Animal Control

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COVID-19 Update

Riverside County Department of Animal Services (RCDAS) is acting diligently to protect human and animal health during the COVID-19 crisis. Thank you in advance for your patience as we all work together through these challenging times. Please see below for the most recent updates to RCDAS services. 

Activities that can be conducted remotely include:

Dog licensing

Can be completed online.


Can be paid online, however, please call (951) 358-7387 and speak to a representative to clear a citation.

Lost pets

If you are looking for a lost pet, please browse the lost and found pets section of the website. Be prepared with the animal ID number of any pets you think might be yours.

Pet Adoptions

Please see our animals available for adoption online. Be prepared with animal ID numbers for the pets you are interested in adopting.

NEWS from Riverside County Animal Services-Shelters to Close Starting April 2


Local ResourcesDog with ball

The City of La Quinta contracts with the Coachella Valley Animal Campus for shelter services. If you have lost your pet, are looking to adopt a pet, or want information on the spay/neuter voucher program, contact them at (760) 343-3644.

A number of local resource agencies are available to answer your wild and domesticated animal questions.

Animal Control encourages its residents and visitors to enjoy the rewards of responsible pet ownership. Pet ownership includes responsibility to one’s own pet as well as being considerate to one’s neighbors and community.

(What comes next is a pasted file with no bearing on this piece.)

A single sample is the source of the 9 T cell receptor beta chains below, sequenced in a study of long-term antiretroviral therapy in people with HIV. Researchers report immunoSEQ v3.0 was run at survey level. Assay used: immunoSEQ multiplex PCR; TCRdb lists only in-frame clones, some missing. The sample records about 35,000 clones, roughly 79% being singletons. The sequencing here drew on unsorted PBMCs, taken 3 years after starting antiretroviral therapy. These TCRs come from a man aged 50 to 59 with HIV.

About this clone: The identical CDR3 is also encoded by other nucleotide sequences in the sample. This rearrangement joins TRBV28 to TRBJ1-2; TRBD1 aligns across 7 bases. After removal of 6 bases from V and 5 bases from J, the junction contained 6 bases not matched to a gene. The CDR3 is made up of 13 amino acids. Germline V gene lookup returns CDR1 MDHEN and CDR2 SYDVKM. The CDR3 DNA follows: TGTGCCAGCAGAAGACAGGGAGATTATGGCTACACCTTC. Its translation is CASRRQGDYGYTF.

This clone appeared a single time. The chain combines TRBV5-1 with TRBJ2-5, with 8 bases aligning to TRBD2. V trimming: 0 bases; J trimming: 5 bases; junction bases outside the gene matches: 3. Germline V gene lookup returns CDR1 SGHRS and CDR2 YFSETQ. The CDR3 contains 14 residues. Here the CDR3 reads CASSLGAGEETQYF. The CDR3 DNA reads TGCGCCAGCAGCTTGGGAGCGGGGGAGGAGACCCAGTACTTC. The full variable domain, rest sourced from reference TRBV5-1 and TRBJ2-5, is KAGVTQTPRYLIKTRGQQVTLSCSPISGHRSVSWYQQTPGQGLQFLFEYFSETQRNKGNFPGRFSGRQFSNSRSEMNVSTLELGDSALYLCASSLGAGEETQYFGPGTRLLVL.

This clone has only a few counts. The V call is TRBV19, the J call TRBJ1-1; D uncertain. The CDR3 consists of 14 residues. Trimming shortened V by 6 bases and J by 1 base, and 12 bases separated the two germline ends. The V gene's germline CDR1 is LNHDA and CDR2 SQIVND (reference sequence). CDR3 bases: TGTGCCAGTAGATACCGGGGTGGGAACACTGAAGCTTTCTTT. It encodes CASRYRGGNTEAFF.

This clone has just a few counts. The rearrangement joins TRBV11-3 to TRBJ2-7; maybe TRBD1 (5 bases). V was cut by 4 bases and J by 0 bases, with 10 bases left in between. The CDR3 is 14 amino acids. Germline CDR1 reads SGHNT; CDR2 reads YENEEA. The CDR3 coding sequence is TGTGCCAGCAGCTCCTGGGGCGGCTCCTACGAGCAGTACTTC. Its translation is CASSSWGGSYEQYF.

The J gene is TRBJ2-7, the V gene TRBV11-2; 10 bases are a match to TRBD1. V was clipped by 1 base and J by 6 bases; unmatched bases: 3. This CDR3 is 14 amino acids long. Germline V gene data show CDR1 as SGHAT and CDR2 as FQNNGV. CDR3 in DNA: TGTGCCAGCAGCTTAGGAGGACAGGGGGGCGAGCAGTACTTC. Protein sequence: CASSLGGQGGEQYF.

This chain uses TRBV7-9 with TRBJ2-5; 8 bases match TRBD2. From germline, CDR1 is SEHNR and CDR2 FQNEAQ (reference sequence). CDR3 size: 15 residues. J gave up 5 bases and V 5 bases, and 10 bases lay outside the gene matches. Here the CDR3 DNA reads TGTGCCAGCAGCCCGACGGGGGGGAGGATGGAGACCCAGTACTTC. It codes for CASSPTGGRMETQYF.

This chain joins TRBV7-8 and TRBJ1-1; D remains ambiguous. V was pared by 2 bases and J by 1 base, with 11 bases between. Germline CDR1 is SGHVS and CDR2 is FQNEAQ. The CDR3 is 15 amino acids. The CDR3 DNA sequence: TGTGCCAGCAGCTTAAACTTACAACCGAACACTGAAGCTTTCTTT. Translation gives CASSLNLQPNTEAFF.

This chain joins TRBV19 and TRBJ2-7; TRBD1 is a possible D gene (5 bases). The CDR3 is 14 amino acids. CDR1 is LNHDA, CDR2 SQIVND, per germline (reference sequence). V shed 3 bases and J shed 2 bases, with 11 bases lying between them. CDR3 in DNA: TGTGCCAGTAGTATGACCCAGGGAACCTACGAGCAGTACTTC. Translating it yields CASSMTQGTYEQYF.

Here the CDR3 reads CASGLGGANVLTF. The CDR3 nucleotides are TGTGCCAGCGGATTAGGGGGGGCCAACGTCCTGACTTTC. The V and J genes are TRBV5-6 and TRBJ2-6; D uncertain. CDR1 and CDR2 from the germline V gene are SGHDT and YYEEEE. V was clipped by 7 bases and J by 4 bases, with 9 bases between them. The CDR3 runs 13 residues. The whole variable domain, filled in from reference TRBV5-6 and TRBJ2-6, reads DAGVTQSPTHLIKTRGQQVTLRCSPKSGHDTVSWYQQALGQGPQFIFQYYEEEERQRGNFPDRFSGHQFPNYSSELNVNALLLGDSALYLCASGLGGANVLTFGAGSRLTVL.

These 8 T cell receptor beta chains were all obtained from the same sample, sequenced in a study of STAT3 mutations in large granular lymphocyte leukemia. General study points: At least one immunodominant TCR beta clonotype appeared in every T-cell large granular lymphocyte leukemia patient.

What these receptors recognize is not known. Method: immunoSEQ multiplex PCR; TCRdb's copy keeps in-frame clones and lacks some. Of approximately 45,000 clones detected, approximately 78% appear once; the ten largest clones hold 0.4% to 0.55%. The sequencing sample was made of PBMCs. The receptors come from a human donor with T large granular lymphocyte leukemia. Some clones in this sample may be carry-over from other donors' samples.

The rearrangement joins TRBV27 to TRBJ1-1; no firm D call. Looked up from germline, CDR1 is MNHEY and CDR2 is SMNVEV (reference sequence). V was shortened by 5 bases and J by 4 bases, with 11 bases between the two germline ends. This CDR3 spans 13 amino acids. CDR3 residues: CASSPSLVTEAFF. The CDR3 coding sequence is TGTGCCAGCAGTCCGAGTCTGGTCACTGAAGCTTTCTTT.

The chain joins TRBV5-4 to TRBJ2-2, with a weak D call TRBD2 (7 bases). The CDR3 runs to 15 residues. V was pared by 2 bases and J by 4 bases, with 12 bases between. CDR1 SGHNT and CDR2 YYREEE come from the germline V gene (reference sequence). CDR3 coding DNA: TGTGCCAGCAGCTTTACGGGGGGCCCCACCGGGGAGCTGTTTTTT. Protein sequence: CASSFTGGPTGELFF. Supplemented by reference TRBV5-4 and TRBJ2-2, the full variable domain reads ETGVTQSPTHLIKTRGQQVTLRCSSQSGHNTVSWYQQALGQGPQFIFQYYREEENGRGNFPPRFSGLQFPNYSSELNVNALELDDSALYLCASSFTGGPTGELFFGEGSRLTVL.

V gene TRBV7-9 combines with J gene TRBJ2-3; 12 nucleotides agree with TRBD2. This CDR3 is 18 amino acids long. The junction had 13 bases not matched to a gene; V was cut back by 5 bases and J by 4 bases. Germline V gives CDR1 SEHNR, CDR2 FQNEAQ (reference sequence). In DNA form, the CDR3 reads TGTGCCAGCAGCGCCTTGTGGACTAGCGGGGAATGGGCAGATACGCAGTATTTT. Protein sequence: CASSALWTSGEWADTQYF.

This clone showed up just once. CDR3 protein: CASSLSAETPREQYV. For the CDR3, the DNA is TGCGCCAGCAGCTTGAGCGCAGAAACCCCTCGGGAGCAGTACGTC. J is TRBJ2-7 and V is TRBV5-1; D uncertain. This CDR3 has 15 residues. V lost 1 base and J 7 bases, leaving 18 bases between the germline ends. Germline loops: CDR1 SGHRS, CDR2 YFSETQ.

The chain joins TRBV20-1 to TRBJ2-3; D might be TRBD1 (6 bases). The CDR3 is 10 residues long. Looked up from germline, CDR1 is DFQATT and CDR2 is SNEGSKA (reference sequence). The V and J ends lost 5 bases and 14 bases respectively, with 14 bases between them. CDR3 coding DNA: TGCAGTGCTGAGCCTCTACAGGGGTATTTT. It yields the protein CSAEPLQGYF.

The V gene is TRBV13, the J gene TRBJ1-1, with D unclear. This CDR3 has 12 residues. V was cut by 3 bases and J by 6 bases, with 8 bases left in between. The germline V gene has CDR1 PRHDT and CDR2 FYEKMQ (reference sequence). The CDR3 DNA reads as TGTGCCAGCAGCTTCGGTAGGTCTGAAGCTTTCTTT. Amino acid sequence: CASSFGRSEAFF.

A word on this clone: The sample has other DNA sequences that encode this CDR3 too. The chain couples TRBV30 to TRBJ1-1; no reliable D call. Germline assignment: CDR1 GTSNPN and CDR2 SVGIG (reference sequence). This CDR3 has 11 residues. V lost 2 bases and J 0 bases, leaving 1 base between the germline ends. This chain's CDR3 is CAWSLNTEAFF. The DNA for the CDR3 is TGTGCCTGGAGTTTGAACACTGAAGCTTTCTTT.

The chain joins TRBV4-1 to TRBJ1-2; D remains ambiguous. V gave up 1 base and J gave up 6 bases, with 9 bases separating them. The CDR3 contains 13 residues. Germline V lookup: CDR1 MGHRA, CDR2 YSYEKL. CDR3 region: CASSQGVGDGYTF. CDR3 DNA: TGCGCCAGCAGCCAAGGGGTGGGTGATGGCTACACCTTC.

The City of La Quinta permits no more than four dogs four months of age or older at any single premises. Dogs must have a City of La Quinta Animal License and be on leash when in public, unless you are in an area where dogs are legally permitted off-leash. Local dog parks are great off-leash exercise options for your dogs.

Disaster preparation links:  

How to Reach Us:

PHONE: (760) 343-3644

The City of La Quinta contracts with Riverside County Animal Control for animal calls involving injured, venomous or vicious animals.

Did You Know?

    Three California laws took effect January 1, 2007 that benefit animals:

Dogs cannot be tethered to a stationary object for more than three hours during a 24-hour period.  If tethered, the dog still must have a good range of motion.

Pets cannot be left in vehicles in a dangerous situation whether from the heat or the cold.  Animal control officers are now permitted to break into a vehicle to rescue at-risk animals after trying to locate the owner.  Dogs tied in the back of pickups in extreme hot or cold weather are also covered under the new law.

Felony-level jail time now applies for animal fighting convictions.